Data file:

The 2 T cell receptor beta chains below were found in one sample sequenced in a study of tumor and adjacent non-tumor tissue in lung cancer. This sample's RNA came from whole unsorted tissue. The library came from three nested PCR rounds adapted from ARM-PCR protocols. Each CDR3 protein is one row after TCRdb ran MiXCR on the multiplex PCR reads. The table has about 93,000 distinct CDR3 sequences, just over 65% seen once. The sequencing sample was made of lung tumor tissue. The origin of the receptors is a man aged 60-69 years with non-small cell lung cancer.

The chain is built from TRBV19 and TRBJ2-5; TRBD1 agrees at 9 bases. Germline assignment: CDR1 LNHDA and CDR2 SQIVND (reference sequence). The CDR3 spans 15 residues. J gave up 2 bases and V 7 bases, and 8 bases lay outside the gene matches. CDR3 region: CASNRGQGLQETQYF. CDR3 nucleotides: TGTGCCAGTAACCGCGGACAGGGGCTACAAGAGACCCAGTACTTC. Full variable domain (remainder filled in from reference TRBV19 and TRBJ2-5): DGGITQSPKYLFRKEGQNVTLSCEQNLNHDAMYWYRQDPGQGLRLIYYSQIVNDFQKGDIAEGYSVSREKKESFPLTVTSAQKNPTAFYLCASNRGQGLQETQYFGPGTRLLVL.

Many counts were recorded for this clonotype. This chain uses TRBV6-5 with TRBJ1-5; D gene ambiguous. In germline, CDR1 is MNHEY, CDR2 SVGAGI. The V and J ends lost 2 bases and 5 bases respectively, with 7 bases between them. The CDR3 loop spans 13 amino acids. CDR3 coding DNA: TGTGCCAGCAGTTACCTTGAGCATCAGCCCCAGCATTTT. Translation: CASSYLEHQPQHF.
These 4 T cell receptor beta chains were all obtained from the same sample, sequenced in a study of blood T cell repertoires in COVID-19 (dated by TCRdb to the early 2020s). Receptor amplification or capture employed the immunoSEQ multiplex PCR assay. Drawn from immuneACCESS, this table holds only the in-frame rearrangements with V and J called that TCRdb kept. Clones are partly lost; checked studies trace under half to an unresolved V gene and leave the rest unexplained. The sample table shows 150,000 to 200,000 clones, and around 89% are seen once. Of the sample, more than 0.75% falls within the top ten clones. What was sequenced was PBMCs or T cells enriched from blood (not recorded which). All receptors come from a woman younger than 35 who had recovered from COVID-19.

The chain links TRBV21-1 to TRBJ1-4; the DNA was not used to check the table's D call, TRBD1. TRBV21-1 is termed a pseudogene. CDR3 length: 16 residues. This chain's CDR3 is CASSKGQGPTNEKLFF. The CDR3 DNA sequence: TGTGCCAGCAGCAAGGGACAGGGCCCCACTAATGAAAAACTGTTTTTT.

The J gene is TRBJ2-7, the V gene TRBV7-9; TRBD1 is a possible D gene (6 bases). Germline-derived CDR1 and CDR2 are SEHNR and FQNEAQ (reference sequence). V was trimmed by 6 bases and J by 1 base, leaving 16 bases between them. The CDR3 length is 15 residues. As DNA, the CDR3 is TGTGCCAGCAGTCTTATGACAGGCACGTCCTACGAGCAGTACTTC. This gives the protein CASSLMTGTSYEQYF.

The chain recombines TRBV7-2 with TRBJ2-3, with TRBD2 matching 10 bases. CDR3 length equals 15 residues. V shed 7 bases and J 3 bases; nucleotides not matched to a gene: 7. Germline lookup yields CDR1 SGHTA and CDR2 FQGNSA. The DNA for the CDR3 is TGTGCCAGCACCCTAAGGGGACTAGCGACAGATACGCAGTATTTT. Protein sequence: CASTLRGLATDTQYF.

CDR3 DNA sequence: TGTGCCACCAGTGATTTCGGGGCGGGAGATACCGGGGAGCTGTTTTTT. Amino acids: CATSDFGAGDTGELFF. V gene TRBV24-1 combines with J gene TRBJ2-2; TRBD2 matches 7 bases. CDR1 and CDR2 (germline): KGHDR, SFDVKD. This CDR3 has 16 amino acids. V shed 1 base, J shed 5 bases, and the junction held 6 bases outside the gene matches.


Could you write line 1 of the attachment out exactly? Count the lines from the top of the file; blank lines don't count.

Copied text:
The 2 T cell receptor beta chains below were found in one sample sequenced in a study of tumor and adjacent non-tumor tissue in lung cancer. This sample's RNA came from whole unsorted tissue. The library came from three nested PCR rounds adapted from ARM-PCR protocols. Each CDR3 protein is one row after TCRdb ran MiXCR on the multiplex PCR reads. The table has about 93,000 distinct CDR3 sequences, just over 65% seen once. The sequencing sample was made of lung tumor tissue. The origin of the receptors is a man aged 60-69 years with non-small cell lung cancer.